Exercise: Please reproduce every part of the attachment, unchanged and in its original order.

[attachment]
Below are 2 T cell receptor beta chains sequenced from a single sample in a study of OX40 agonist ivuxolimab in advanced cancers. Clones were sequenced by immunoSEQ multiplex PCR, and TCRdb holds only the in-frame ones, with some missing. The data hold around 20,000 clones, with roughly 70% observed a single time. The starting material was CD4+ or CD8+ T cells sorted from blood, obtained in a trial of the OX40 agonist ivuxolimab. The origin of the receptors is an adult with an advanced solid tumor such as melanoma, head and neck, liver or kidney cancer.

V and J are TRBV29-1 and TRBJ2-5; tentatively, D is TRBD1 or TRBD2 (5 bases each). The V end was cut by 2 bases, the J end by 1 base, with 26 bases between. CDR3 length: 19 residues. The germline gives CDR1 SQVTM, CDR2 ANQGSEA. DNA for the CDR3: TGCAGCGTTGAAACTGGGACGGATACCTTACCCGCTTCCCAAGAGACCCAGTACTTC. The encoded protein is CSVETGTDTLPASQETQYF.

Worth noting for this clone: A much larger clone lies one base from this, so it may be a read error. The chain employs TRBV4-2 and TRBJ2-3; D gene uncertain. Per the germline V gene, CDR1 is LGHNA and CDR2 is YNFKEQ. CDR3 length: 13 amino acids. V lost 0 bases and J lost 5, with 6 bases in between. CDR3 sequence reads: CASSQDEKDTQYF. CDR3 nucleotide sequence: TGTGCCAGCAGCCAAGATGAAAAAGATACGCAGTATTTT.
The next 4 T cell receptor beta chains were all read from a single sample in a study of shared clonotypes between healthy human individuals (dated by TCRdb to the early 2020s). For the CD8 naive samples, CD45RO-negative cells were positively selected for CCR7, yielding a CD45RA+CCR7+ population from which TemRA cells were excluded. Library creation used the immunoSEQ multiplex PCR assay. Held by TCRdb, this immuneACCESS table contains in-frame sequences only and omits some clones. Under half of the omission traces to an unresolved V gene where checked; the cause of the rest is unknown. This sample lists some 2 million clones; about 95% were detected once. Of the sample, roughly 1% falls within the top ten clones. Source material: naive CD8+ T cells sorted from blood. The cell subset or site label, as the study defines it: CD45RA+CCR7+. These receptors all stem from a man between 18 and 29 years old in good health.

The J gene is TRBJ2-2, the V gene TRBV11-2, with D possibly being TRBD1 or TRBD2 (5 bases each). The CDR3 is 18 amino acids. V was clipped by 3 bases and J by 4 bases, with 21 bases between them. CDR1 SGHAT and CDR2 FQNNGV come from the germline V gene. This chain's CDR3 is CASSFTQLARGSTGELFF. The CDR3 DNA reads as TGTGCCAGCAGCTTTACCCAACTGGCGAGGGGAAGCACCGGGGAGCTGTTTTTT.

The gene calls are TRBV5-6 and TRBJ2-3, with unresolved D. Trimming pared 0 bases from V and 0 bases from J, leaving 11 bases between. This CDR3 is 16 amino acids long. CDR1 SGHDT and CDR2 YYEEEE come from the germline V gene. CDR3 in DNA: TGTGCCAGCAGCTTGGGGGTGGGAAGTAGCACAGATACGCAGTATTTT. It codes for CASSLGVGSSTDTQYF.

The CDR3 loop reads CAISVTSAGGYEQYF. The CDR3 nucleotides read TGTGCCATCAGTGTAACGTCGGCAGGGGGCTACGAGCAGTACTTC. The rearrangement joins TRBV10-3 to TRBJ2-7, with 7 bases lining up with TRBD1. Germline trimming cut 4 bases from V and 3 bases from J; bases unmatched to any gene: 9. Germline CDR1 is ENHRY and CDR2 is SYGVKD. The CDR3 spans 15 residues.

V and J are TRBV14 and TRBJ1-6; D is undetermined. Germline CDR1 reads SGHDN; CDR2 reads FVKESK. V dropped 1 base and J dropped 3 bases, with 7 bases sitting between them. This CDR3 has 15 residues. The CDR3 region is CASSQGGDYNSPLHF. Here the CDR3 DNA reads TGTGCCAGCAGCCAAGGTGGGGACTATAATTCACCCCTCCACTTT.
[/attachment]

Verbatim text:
Below are 2 T cell receptor beta chains sequenced from a single sample in a study of OX40 agonist ivuxolimab in advanced cancers. Clones were sequenced by immunoSEQ multiplex PCR, and TCRdb holds only the in-frame ones, with some missing. The data hold around 20,000 clones, with roughly 70% observed a single time. The starting material was CD4+ or CD8+ T cells sorted from blood, obtained in a trial of the OX40 agonist ivuxolimab. The origin of the receptors is an adult with an advanced solid tumor such as melanoma, head and neck, liver or kidney cancer.

V and J are TRBV29-1 and TRBJ2-5; tentatively, D is TRBD1 or TRBD2 (5 bases each). The V end was cut by 2 bases, the J end by 1 base, with 26 bases between. CDR3 length: 19 residues. The germline gives CDR1 SQVTM, CDR2 ANQGSEA. DNA for the CDR3: TGCAGCGTTGAAACTGGGACGGATACCTTACCCGCTTCCCAAGAGACCCAGTACTTC. The encoded protein is CSVETGTDTLPASQETQYF.

Worth noting for this clone: A much larger clone lies one base from this, so it may be a read error. The chain employs TRBV4-2 and TRBJ2-3; D gene uncertain. Per the germline V gene, CDR1 is LGHNA and CDR2 is YNFKEQ. CDR3 length: 13 amino acids. V lost 0 bases and J lost 5, with 6 bases in between. CDR3 sequence reads: CASSQDEKDTQYF. CDR3 nucleotide sequence: TGTGCCAGCAGCCAAGATGAAAAAGATACGCAGTATTTT.
The next 4 T cell receptor beta chains were all read from a single sample in a study of shared clonotypes between healthy human individuals (dated by TCRdb to the early 2020s). For the CD8 naive samples, CD45RO-negative cells were positively selected for CCR7, yielding a CD45RA+CCR7+ population from which TemRA cells were excluded. Library creation used the immunoSEQ multiplex PCR assay. Held by TCRdb, this immuneACCESS table contains in-frame sequences only and omits some clones. Under half of the omission traces to an unresolved V gene where checked; the cause of the rest is unknown. This sample lists some 2 million clones; about 95% were detected once. Of the sample, roughly 1% falls within the top ten clones. Source material: naive CD8+ T cells sorted from blood. The cell subset or site label, as the study defines it: CD45RA+CCR7+. These receptors all stem from a man between 18 and 29 years old in good health.

The J gene is TRBJ2-2, the V gene TRBV11-2, with D possibly being TRBD1 or TRBD2 (5 bases each). The CDR3 is 18 amino acids. V was clipped by 3 bases and J by 4 bases, with 21 bases between them. CDR1 SGHAT and CDR2 FQNNGV come from the germline V gene. This chain's CDR3 is CASSFTQLARGSTGELFF. The CDR3 DNA reads as TGTGCCAGCAGCTTTACCCAACTGGCGAGGGGAAGCACCGGGGAGCTGTTTTTT.

The gene calls are TRBV5-6 and TRBJ2-3, with unresolved D. Trimming pared 0 bases from V and 0 bases from J, leaving 11 bases between. This CDR3 is 16 amino acids long. CDR1 SGHDT and CDR2 YYEEEE come from the germline V gene. CDR3 in DNA: TGTGCCAGCAGCTTGGGGGTGGGAAGTAGCACAGATACGCAGTATTTT. It codes for CASSLGVGSSTDTQYF.

The CDR3 loop reads CAISVTSAGGYEQYF. The CDR3 nucleotides read TGTGCCATCAGTGTAACGTCGGCAGGGGGCTACGAGCAGTACTTC. The rearrangement joins TRBV10-3 to TRBJ2-7, with 7 bases lining up with TRBD1. Germline trimming cut 4 bases from V and 3 bases from J; bases unmatched to any gene: 9. Germline CDR1 is ENHRY and CDR2 is SYGVKD. The CDR3 spans 15 residues.

V and J are TRBV14 and TRBJ1-6; D is undetermined. Germline CDR1 reads SGHDN; CDR2 reads FVKESK. V dropped 1 base and J dropped 3 bases, with 7 bases sitting between them. This CDR3 has 15 residues. The CDR3 region is CASSQGGDYNSPLHF. Here the CDR3 DNA reads TGTGCCAGCAGCCAAGGTGGGGACTATAATTCACCCCTCCACTTT.